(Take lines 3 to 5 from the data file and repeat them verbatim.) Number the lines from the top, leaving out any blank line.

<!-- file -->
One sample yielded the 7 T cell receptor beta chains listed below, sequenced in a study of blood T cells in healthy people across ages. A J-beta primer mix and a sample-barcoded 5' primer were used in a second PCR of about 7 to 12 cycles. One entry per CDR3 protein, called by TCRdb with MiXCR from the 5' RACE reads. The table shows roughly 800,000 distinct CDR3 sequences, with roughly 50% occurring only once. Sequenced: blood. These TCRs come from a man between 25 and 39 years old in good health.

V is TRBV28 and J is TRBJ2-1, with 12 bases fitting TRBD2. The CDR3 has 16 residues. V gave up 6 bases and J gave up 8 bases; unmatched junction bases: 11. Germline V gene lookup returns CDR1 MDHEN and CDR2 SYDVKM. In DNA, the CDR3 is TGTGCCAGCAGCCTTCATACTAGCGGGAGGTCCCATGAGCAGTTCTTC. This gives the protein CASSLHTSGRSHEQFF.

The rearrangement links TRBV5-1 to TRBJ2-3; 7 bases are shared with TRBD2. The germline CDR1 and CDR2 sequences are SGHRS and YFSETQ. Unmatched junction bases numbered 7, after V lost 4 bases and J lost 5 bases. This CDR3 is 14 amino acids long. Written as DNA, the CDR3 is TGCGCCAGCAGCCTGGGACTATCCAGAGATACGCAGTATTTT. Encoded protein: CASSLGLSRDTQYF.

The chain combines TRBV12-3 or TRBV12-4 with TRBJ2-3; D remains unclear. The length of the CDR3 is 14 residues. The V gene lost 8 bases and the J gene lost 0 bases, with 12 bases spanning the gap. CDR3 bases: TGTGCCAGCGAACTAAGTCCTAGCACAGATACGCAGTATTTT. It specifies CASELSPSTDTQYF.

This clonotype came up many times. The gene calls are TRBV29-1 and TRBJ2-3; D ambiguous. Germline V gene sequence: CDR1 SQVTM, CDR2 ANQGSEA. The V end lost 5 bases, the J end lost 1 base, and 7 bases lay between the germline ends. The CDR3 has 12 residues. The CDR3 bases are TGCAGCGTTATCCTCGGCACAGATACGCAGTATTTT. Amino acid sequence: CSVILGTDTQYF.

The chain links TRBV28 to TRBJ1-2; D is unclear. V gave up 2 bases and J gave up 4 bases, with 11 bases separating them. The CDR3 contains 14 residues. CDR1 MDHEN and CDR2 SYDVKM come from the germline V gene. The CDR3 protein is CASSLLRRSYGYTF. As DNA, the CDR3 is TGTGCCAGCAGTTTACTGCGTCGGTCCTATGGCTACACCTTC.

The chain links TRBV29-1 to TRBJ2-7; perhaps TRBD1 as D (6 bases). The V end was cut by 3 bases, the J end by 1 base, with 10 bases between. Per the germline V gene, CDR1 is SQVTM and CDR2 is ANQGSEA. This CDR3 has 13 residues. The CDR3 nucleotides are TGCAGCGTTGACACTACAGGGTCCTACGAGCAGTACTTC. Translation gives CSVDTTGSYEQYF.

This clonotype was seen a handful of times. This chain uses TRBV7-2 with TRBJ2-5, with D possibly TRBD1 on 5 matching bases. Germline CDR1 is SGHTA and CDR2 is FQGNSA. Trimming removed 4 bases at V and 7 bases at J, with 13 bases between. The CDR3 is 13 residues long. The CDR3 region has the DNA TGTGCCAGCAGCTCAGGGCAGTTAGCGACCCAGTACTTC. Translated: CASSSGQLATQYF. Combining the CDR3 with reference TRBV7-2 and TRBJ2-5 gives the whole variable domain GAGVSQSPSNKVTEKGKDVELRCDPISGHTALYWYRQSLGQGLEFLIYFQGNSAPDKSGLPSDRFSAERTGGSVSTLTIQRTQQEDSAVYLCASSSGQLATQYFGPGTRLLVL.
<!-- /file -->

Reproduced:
The rearrangement links TRBV5-1 to TRBJ2-3; 7 bases are shared with TRBD2. The germline CDR1 and CDR2 sequences are SGHRS and YFSETQ. Unmatched junction bases numbered 7, after V lost 4 bases and J lost 5 bases. This CDR3 is 14 amino acids long. Written as DNA, the CDR3 is TGCGCCAGCAGCCTGGGACTATCCAGAGATACGCAGTATTTT. Encoded protein: CASSLGLSRDTQYF.

The chain combines TRBV12-3 or TRBV12-4 with TRBJ2-3; D remains unclear. The length of the CDR3 is 14 residues. The V gene lost 8 bases and the J gene lost 0 bases, with 12 bases spanning the gap. CDR3 bases: TGTGCCAGCGAACTAAGTCCTAGCACAGATACGCAGTATTTT. It specifies CASELSPSTDTQYF.

This clonotype came up many times. The gene calls are TRBV29-1 and TRBJ2-3; D ambiguous. Germline V gene sequence: CDR1 SQVTM, CDR2 ANQGSEA. The V end lost 5 bases, the J end lost 1 base, and 7 bases lay between the germline ends. The CDR3 has 12 residues. The CDR3 bases are TGCAGCGTTATCCTCGGCACAGATACGCAGTATTTT. Amino acid sequence: CSVILGTDTQYF.